Tip: If you’re trying to lose fat and are unsure which activity factor to use, go for the lower one. Most people overestimate their daily calorie expenditure and underestimate their daily energy consumption. 

 

Therefore, it usually helps if you aim too low with the activity factor.

 

STEP 3: CALCULATE DAILY CALORIE NEEDS

 

Now that you know your BMR and activity factor, you can calculate your total daily calorie requirement (also known as Total Daily Energy Expenditure, or TDEE):

 

Calorie requirement = RMR × activity factor

 

Example (cont.):

 

  • We had already determined the woman’s RMR to be 1357 kcal/day.
  • Let’s assume she is moderately active (3-5x training per week).
  • Her activity factor is 1.55.

·

Then her calorie requirement = 1357  × 1.55 = 2103 kcal/day.

 

Calorie Requirement #1 – The Katch-McArdle Formula

 

Calculating calorie requirements #1 – The Katch-McArdle Formula

Use this formula if you want to calculate your calorie needs as precisely as possible and know your body fat percentage in addition to your body weight.

 

The Katch-McArdle formula usually provides the most accurate values ​​in practice because it is based on the weight of the most metabolically active lean body tissue.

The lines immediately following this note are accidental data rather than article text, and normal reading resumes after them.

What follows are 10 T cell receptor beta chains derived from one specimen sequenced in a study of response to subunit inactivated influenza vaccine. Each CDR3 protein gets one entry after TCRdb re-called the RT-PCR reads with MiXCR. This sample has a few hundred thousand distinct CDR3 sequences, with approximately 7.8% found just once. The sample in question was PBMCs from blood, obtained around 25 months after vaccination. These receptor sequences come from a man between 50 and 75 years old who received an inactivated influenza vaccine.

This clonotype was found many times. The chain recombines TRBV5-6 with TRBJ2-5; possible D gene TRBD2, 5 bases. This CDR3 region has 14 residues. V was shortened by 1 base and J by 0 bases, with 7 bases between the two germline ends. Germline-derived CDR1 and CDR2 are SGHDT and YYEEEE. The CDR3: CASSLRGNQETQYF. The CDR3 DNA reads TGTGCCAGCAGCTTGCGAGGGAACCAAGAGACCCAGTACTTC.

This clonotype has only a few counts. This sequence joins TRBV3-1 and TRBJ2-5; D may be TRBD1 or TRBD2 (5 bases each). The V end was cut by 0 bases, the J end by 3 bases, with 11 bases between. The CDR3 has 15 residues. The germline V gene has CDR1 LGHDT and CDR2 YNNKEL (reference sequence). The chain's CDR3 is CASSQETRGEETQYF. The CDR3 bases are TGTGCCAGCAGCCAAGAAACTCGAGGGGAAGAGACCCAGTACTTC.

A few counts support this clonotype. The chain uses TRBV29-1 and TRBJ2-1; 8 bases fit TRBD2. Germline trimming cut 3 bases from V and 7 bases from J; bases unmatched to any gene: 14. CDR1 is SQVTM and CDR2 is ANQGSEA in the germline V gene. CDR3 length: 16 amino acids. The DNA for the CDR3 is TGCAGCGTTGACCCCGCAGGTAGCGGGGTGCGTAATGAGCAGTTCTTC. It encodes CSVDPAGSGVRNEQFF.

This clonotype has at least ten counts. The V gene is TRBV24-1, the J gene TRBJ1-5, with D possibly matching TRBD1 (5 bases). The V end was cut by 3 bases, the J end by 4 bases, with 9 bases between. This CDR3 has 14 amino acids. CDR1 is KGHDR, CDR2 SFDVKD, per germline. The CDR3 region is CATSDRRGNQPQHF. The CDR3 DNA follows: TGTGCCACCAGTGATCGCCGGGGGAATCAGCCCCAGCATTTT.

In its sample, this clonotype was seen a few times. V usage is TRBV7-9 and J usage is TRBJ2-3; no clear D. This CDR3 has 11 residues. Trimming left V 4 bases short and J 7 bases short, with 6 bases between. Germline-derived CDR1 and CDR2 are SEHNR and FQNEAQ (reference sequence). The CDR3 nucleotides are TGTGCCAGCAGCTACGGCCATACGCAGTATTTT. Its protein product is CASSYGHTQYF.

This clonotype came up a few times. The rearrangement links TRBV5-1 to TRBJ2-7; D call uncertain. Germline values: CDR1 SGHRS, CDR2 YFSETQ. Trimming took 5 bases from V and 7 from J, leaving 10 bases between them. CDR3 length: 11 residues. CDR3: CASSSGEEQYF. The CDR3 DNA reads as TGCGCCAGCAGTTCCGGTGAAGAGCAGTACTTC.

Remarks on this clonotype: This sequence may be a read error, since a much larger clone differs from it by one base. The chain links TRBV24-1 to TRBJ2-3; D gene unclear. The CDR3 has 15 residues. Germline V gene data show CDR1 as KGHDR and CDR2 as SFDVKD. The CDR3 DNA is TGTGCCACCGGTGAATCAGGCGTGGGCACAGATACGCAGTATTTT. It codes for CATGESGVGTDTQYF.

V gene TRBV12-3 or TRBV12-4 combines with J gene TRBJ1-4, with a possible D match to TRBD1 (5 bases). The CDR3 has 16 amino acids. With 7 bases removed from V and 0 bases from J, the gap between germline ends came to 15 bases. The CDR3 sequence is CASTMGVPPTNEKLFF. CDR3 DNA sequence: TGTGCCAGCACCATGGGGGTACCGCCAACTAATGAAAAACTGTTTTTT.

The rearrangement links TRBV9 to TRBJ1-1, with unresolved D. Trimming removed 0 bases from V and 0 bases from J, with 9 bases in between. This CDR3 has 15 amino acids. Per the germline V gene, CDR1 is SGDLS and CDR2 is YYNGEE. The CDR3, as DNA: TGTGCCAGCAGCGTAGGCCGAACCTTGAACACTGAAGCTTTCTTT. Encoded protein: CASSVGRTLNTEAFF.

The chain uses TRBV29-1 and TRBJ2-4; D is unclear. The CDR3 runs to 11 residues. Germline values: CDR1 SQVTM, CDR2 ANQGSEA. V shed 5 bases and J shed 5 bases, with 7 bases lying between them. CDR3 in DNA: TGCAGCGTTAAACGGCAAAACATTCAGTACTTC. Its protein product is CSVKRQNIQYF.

Only older people should correct the result since the values ​​are usually too high. Those who have passed 50 can correct the result by 5-10% downwards – or use the Mifflin-St.Jeor formula.

 

It takes into account:  lean weight and body fat percentage.

 

STEP 1: CALCULATE THE BASAL METABOLIC RATE

 

Resting Metabolic Rate (RMR) is the amount of energy you need to keep your body’s vital functions running. 

 

The Katch-McArdle formula applies to both men and women:

 

RMR = 370 + (21.6 × lean weight in kg)

 

Example:

 

  • A woman weighing 60 kg
  • with a body fat percentage of 20%
  • has a lean weight = 60 kg  ×0.8 = 48 kg (80% of 60 kg).
  • So her basal metabolic rate is: RMR = 370 + (21.6  ×48) = 1407 kcal/day.
CARRY OUT STEPS 2-3 EXACTLY AS DESCRIBED UNDER “CALCULATE CALORIE REQUIREMENT #2”.

 

With the basal metabolic rate of 1407 kcal/day, the example of our 60 kg woman results in:

 

  • Her activity factor is 1.55.
  • Then her calorie needs = 1407  ×1.55 = 2181 kcal/day.

 

calorie consumption

 

This is how it continues as soon as you know your calorie consumption.

 

Your calculated calorie consumption is your “baseline.” You start with that.

 

Once that’s done, you don’t need to constantly recalculate your calorie consumption.